“The overwhelming theme on minor modifications is more resources and more training, not modifying the standards,” he said.

Calcasieu School Board Member Fredman Hardy said Common Core has made students within his district perform better.

“Every time standards were brought in, we were more focused,” he said. “Perhaps this bill is developmentally delayed.”

A number of teachers and parents voiced support to reform Common Core. Debbie Meaux, president of the Louisiana Association of Educators, said the bill is a compromise and a response to the “distrust” of Common Core.

Marla Baldwin, a Calcasieu Parish teacher for nearly 20 years and mother of four in the public school system, said she supports taking a closer look at Common Core. Since Common Core has been implemented, she said she “can’t help my own children with their homework.”

Rep. Chris Broadwater, R-Hammond, said he was concerned that the bill would impact a child being taught standards in one district and moving to another district where another set of standards are taught.

“Is that going to be replicated no matter what you do,” he asked Geymann. “That 4th grader who moves … are we setting up that child for failure?”

Following the vote, Geymann said he was disappointed in the outcome. He said he would work on other legislation in the House and Senate to address the reform of Common Core.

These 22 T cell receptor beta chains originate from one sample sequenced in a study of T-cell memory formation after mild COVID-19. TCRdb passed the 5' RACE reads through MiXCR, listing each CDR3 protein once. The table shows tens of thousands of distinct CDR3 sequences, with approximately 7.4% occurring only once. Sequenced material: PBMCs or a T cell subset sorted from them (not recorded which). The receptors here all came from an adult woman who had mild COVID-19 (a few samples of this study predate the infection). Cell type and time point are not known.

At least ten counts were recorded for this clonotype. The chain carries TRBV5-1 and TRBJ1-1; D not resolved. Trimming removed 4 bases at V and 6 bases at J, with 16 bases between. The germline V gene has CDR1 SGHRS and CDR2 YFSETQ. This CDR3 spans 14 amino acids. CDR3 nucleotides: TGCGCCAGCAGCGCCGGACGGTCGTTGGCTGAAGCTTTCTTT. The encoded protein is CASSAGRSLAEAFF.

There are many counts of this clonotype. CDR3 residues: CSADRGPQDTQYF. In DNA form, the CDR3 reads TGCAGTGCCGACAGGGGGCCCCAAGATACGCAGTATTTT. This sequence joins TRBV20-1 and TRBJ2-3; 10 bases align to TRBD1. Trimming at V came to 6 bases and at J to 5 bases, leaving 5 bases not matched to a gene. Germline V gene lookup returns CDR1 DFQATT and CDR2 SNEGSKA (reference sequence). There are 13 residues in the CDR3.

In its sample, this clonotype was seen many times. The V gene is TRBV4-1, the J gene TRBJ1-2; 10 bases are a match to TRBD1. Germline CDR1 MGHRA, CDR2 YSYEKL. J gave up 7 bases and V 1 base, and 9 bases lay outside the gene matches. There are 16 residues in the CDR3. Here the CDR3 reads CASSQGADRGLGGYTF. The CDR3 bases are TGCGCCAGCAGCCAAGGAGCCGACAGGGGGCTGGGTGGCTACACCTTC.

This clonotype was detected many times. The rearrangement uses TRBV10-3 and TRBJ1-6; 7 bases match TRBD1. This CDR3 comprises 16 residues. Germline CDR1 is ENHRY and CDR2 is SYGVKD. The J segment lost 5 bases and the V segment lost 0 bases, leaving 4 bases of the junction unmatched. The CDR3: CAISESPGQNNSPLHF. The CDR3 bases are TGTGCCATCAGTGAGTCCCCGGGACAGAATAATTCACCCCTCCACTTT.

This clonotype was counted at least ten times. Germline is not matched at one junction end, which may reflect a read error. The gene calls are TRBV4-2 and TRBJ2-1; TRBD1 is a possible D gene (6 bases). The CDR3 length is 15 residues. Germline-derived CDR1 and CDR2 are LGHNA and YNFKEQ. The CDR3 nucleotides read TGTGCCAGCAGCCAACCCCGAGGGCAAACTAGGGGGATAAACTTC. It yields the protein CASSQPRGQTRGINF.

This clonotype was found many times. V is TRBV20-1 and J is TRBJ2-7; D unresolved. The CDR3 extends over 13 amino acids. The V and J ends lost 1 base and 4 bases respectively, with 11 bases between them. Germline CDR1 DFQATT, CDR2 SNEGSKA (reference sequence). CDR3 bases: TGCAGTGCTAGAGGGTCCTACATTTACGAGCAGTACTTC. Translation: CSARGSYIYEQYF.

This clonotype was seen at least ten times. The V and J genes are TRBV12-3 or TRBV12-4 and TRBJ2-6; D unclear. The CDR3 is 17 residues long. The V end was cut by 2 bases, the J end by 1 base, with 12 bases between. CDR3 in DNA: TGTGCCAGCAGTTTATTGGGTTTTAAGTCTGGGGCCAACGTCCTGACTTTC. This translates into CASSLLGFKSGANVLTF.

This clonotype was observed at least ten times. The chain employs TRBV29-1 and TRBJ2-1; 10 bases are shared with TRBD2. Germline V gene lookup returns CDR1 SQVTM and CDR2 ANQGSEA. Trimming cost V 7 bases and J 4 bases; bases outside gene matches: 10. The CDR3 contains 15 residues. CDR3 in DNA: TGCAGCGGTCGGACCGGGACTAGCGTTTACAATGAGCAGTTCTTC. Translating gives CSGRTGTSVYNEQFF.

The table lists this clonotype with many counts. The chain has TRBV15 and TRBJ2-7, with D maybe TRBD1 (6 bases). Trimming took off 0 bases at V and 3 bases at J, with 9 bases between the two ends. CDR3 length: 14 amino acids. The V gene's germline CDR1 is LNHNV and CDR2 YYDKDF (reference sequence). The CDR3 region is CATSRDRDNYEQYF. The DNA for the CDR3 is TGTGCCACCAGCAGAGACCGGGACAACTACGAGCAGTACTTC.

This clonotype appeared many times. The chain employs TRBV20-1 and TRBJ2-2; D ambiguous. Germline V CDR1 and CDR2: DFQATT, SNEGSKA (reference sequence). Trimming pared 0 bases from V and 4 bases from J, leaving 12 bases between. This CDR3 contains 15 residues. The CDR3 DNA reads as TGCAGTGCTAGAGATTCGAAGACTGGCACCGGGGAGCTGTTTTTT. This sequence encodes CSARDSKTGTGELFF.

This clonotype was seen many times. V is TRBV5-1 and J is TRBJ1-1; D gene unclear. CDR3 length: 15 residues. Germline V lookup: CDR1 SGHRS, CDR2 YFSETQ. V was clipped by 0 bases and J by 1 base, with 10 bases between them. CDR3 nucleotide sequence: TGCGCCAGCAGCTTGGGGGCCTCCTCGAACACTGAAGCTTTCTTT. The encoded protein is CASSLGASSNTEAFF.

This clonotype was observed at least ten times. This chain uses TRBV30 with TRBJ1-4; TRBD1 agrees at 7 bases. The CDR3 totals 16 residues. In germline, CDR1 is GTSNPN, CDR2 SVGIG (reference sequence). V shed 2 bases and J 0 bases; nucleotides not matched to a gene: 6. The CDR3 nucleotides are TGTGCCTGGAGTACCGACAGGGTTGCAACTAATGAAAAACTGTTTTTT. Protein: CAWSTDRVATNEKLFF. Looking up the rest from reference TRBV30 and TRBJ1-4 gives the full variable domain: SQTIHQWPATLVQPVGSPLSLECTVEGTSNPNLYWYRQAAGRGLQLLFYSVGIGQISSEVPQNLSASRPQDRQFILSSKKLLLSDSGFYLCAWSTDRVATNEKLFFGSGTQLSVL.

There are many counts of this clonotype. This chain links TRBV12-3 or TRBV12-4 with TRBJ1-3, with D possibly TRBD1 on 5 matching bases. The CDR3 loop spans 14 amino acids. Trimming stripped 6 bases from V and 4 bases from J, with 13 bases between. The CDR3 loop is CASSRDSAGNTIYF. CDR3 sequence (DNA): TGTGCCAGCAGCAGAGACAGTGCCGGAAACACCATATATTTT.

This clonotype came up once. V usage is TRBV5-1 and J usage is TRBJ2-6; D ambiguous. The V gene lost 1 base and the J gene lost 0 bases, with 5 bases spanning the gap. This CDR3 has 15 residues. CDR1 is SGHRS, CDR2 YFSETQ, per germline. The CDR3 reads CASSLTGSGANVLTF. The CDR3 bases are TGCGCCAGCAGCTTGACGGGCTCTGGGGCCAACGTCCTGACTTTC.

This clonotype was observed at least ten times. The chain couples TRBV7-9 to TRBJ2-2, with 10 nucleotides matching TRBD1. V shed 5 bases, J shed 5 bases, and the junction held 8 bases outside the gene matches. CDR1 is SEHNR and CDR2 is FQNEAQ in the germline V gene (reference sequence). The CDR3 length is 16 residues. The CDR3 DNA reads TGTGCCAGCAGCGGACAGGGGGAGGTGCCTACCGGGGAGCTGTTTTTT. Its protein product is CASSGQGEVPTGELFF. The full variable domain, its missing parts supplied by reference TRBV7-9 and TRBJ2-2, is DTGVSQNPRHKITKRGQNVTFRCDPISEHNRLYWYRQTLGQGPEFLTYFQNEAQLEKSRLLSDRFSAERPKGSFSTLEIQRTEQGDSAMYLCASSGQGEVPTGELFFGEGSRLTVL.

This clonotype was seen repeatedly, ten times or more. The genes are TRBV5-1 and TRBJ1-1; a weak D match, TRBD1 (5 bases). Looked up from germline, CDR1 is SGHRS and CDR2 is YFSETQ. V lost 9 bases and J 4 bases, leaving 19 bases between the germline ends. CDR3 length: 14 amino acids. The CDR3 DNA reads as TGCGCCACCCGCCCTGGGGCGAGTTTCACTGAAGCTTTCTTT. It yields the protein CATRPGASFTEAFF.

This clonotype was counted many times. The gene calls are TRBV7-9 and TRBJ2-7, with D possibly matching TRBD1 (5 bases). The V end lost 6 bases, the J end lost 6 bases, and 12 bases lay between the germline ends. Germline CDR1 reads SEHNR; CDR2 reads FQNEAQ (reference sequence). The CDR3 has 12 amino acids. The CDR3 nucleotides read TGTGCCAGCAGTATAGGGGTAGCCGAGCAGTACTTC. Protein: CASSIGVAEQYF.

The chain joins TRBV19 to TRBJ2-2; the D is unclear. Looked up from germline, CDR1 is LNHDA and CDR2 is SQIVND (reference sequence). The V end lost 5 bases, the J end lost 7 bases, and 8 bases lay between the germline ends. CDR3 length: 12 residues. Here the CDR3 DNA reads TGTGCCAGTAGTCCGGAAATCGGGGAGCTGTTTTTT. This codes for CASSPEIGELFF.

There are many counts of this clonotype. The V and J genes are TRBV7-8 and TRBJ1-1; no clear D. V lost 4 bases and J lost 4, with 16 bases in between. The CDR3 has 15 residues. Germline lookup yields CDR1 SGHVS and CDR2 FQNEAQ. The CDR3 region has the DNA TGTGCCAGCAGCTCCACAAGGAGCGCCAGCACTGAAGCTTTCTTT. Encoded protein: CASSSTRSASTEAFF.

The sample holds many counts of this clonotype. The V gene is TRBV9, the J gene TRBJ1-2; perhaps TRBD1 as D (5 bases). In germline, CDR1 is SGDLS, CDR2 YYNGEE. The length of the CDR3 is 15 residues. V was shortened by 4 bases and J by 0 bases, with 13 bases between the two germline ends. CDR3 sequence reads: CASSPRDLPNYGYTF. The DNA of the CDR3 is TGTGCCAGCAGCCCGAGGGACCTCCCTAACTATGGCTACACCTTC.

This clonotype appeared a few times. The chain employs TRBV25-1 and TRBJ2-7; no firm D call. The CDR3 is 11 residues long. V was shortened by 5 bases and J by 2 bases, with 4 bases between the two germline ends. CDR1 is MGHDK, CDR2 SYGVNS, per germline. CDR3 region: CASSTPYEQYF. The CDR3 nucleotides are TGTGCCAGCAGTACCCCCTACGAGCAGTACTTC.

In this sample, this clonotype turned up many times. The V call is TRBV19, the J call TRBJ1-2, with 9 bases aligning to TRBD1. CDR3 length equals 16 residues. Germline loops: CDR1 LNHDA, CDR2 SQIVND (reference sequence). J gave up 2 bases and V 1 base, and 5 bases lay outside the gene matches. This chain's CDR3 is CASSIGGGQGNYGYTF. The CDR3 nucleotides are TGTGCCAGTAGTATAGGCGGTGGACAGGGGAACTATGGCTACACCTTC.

“The fight’s still going on,” Geymann said.

Voting for the bill were Reps. Henry Burns, R-Haughton, John Bel Edwards, D-Amite, Cameron Henry, R-Metairie, Paul Hollis, R-Covington, Barry Ivey, R-Baton Rouge, Jerome “Dee” Richard, I-Thibodaux, Robert Shadoin, R-Ruston.

Opposing the bill were Reps. Stephen Carter, R-Baton Rouge, Wesley Bishop, D-New Orleans, Chris Broadwater, R-Hammond, Thomas Carmody, R-Shreveport, Simone Champagne, R-Erath, Patrick Jefferson, D-Homer, Nancy Landry, R-Lafayette, Edward Price, D-Gonzales, Eugene Reynolds, D-Minden, Patricia Smith, D-Baton Rouge, Jeff Thompson, R-Bossier City and Alfred Williams, D-Baton Rouge.

The committee voted 12-7 to reject House Bill 558 by Rep. Cameron Henry, R-Metairie, would prevent the use of the Common Core assessment measure known as the Partnership for Assessment of Readiness for College and Careers (PARCC).

Several teachers voiced opposition to the PARCC testing, arguing that it does not consider the individual needs of each student and is expensive. Opponents said the bill would gut the accountability of how well students are performing.

Voting for the bill were Burns, Edwards, Henry, Hollis, Ivey, Richard and Shadoin.

Voting against the bill were Carter, Bishop, Broadwater, Carmody, Champagne, Jefferson, Landry, Price, Reynolds, Smith, Thompson and Williams.

Posted By: Noel Hammatt On: 4/24/2014

Title: Independent Education Researcher

Interesting that Keith Leger failed to mention that he wrote the survey and gave it out by sending it through official emails from the Calcasieu School Board... We don't know anything about exactly who filled it out, or who they thought would be looking at it, or even who had produced it. What we do know is that Leger should have admitted it was "his" survey when touting the results.